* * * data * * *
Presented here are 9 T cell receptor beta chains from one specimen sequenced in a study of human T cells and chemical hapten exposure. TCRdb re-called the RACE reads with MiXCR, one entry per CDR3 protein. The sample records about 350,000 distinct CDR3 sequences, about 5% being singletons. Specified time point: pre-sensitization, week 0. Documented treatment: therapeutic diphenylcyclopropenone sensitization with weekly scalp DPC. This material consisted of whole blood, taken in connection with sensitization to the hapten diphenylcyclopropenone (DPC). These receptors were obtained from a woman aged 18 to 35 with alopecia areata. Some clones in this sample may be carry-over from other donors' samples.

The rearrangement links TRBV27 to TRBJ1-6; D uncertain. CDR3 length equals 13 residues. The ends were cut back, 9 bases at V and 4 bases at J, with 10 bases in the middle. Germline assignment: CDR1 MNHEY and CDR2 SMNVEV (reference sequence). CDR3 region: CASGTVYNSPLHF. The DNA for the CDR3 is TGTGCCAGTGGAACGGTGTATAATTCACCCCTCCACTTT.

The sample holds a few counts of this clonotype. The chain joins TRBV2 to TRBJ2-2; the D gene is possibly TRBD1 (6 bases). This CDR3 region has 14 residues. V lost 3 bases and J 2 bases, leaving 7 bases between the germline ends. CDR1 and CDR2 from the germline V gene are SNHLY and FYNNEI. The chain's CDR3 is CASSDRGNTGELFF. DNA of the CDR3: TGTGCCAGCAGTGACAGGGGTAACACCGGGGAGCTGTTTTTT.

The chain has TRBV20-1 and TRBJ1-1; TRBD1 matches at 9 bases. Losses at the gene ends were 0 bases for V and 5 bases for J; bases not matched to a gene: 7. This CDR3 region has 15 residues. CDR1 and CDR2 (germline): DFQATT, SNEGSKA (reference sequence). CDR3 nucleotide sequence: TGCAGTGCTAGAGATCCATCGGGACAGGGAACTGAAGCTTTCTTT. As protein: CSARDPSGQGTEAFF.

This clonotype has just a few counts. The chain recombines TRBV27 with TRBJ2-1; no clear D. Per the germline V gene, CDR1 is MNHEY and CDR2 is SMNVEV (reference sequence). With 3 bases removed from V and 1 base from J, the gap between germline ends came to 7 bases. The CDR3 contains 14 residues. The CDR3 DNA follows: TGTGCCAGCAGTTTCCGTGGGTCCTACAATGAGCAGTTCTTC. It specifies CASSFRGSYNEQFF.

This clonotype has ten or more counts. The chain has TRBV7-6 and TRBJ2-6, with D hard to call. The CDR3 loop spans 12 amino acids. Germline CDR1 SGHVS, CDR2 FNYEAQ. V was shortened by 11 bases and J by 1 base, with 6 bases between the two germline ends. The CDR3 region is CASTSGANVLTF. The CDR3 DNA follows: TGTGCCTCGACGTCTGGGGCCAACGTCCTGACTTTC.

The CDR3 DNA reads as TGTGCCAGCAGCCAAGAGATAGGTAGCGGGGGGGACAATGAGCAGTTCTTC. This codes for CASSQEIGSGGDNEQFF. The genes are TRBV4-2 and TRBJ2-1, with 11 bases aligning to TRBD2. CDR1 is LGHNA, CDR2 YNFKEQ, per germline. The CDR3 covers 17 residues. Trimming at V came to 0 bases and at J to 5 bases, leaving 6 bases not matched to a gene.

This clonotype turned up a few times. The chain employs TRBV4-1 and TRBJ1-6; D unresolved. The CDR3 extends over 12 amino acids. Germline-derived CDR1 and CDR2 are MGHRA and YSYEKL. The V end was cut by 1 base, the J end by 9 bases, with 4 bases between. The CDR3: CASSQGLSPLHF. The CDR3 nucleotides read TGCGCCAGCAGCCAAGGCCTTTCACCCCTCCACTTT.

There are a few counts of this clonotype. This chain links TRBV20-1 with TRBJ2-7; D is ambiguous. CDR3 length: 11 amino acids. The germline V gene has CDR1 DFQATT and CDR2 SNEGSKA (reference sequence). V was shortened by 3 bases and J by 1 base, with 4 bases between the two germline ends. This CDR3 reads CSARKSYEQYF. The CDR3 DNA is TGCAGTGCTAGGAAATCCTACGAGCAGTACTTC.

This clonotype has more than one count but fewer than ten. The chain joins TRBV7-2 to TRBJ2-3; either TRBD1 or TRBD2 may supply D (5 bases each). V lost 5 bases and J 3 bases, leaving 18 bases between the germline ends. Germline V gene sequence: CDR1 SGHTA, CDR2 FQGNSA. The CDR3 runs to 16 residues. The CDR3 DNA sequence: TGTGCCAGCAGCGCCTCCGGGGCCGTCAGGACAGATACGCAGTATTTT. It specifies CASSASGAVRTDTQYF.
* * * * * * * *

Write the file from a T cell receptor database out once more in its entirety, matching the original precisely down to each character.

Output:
Presented here are 9 T cell receptor beta chains from one specimen sequenced in a study of human T cells and chemical hapten exposure. TCRdb re-called the RACE reads with MiXCR, one entry per CDR3 protein. The sample records about 350,000 distinct CDR3 sequences, about 5% being singletons. Specified time point: pre-sensitization, week 0. Documented treatment: therapeutic diphenylcyclopropenone sensitization with weekly scalp DPC. This material consisted of whole blood, taken in connection with sensitization to the hapten diphenylcyclopropenone (DPC). These receptors were obtained from a woman aged 18 to 35 with alopecia areata. Some clones in this sample may be carry-over from other donors' samples.

The rearrangement links TRBV27 to TRBJ1-6; D uncertain. CDR3 length equals 13 residues. The ends were cut back, 9 bases at V and 4 bases at J, with 10 bases in the middle. Germline assignment: CDR1 MNHEY and CDR2 SMNVEV (reference sequence). CDR3 region: CASGTVYNSPLHF. The DNA for the CDR3 is TGTGCCAGTGGAACGGTGTATAATTCACCCCTCCACTTT.

The sample holds a few counts of this clonotype. The chain joins TRBV2 to TRBJ2-2; the D gene is possibly TRBD1 (6 bases). This CDR3 region has 14 residues. V lost 3 bases and J 2 bases, leaving 7 bases between the germline ends. CDR1 and CDR2 from the germline V gene are SNHLY and FYNNEI. The chain's CDR3 is CASSDRGNTGELFF. DNA of the CDR3: TGTGCCAGCAGTGACAGGGGTAACACCGGGGAGCTGTTTTTT.

The chain has TRBV20-1 and TRBJ1-1; TRBD1 matches at 9 bases. Losses at the gene ends were 0 bases for V and 5 bases for J; bases not matched to a gene: 7. This CDR3 region has 15 residues. CDR1 and CDR2 (germline): DFQATT, SNEGSKA (reference sequence). CDR3 nucleotide sequence: TGCAGTGCTAGAGATCCATCGGGACAGGGAACTGAAGCTTTCTTT. As protein: CSARDPSGQGTEAFF.

This clonotype has just a few counts. The chain recombines TRBV27 with TRBJ2-1; no clear D. Per the germline V gene, CDR1 is MNHEY and CDR2 is SMNVEV (reference sequence). With 3 bases removed from V and 1 base from J, the gap between germline ends came to 7 bases. The CDR3 contains 14 residues. The CDR3 DNA follows: TGTGCCAGCAGTTTCCGTGGGTCCTACAATGAGCAGTTCTTC. It specifies CASSFRGSYNEQFF.

This clonotype has ten or more counts. The chain has TRBV7-6 and TRBJ2-6, with D hard to call. The CDR3 loop spans 12 amino acids. Germline CDR1 SGHVS, CDR2 FNYEAQ. V was shortened by 11 bases and J by 1 base, with 6 bases between the two germline ends. The CDR3 region is CASTSGANVLTF. The CDR3 DNA follows: TGTGCCTCGACGTCTGGGGCCAACGTCCTGACTTTC.

The CDR3 DNA reads as TGTGCCAGCAGCCAAGAGATAGGTAGCGGGGGGGACAATGAGCAGTTCTTC. This codes for CASSQEIGSGGDNEQFF. The genes are TRBV4-2 and TRBJ2-1, with 11 bases aligning to TRBD2. CDR1 is LGHNA, CDR2 YNFKEQ, per germline. The CDR3 covers 17 residues. Trimming at V came to 0 bases and at J to 5 bases, leaving 6 bases not matched to a gene.

This clonotype turned up a few times. The chain employs TRBV4-1 and TRBJ1-6; D unresolved. The CDR3 extends over 12 amino acids. Germline-derived CDR1 and CDR2 are MGHRA and YSYEKL. The V end was cut by 1 base, the J end by 9 bases, with 4 bases between. The CDR3: CASSQGLSPLHF. The CDR3 nucleotides read TGCGCCAGCAGCCAAGGCCTTTCACCCCTCCACTTT.

There are a few counts of this clonotype. This chain links TRBV20-1 with TRBJ2-7; D is ambiguous. CDR3 length: 11 amino acids. The germline V gene has CDR1 DFQATT and CDR2 SNEGSKA (reference sequence). V was shortened by 3 bases and J by 1 base, with 4 bases between the two germline ends. This CDR3 reads CSARKSYEQYF. The CDR3 DNA is TGCAGTGCTAGGAAATCCTACGAGCAGTACTTC.

This clonotype has more than one count but fewer than ten. The chain joins TRBV7-2 to TRBJ2-3; either TRBD1 or TRBD2 may supply D (5 bases each). V lost 5 bases and J 3 bases, leaving 18 bases between the germline ends. Germline V gene sequence: CDR1 SGHTA, CDR2 FQGNSA. The CDR3 runs to 16 residues. The CDR3 DNA sequence: TGTGCCAGCAGCGCCTCCGGGGCCGTCAGGACAGATACGCAGTATTTT. It specifies CASSASGAVRTDTQYF.